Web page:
Tuesday, May 9, 2017

Songs of Place: East Houston Blues

Rodney Crowell is a treasure. Here is a true song of place, conjuring the time and the locale in an almost shockingly compressed way. The phrases flow on with almost no minor words. Every line packed and efficient, the precise tone absolutely consistent throughout. 

Wednesday, May 3, 2017

Learn something!

This is from The Once and Future King (p.183), Merlyn speaking to the young Arthur, who is disconsolate. The tone is whimsical, but the thought here is profoundly right.
"The best thing for being sad is to learn something.That is the only thing that never fails. You may grow old and trembling in your anatomies, you may lie awake at night listening to the disorder in your veins, you may miss your only love, you may see the world about you devastated by evil lunatics, or know your honor trampled in the sewers of baser minds. There is only one thing for it then--to learn. Learn why the world wags and what wags it. That is the only thing which the mind can never exhaust, never alienate, never be tortured by, never fear or distrust, and never dream of regretting. Learning is the thing for you. Look at what a lot of things there are to learn--pure science, the only purity there is. You can learn astronomy in a lifetime, natural history in three, literature in six. And then, after having exhausted a milliard lifetimes in biology and medicine and theocriticism and geography and history and economics--why, you can start to make a cartwheel out of the appropriate wood, or spend fifty years learning to begin to learn to beat your adversary at fencing. After that you can start again on mathematics, until it is time to learn to plough."

Sunday, April 30, 2017

3 (ok, 4) things

John Bunyan: This great and Strange Expression (found at Strawberry Rhubarb Theology)

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Psalm 119:11 "Your word I have treasured in my heart, that I may not sin against you." I have found this to be an effective strategy in fighting sin and temptation.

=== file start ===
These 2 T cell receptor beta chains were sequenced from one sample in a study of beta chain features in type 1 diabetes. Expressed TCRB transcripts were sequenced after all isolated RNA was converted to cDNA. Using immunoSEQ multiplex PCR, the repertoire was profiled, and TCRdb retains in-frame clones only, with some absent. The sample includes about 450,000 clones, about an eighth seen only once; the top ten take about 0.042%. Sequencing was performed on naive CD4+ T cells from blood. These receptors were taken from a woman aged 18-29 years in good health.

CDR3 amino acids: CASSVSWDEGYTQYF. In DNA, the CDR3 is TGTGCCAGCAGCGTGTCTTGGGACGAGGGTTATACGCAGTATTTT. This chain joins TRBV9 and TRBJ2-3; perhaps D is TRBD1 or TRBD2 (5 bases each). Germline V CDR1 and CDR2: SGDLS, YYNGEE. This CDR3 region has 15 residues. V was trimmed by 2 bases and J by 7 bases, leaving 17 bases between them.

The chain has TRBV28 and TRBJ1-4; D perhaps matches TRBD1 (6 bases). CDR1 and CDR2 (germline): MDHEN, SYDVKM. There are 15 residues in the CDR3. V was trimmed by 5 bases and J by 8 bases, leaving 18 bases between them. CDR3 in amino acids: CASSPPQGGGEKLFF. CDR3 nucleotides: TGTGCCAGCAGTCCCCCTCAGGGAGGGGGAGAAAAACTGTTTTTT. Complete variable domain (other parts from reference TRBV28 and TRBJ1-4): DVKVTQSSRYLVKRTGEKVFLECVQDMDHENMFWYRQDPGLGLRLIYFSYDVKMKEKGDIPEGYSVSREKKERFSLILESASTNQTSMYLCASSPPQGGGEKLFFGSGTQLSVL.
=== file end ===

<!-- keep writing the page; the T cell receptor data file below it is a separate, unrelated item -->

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I've been listening to the music of Mississippi John Hurt this morning, and what a pleasure it is. A blues singer who sang a lot of classic gospel numbers in a blues style, like this:

And this:

Thursday, April 27, 2017


I've been reading Ty Cobb: A Terrible Beauty, widely regarded as the best book on this great ballplayer of the pre-Ruth era (mostly). It's a really fun read, most of all for the way it captures the world of early 20th-century baseball.

Anyway, those were the days that baseball was full of truly colorful "characters." I find myself going to Baseball Reference to look them up. Baseball Reference is great for stat geeks like me. You can look up a player's record, or a whole team's. And of course one of the things you'll notice when you look up team rosters from that era is all the unusual names.

For example, the 1935 Detroit Tigers. This was long after the Cobb era of course. But look at the names! You had Goose Goslin, Gee Walker (aka, the madman from Mississippi) and his brother Hub Walker too, Flea Clifton, Heinie Schuble, and the pitchers Schoolboy Rowe, General Crowder, and of course Firpo Marberry.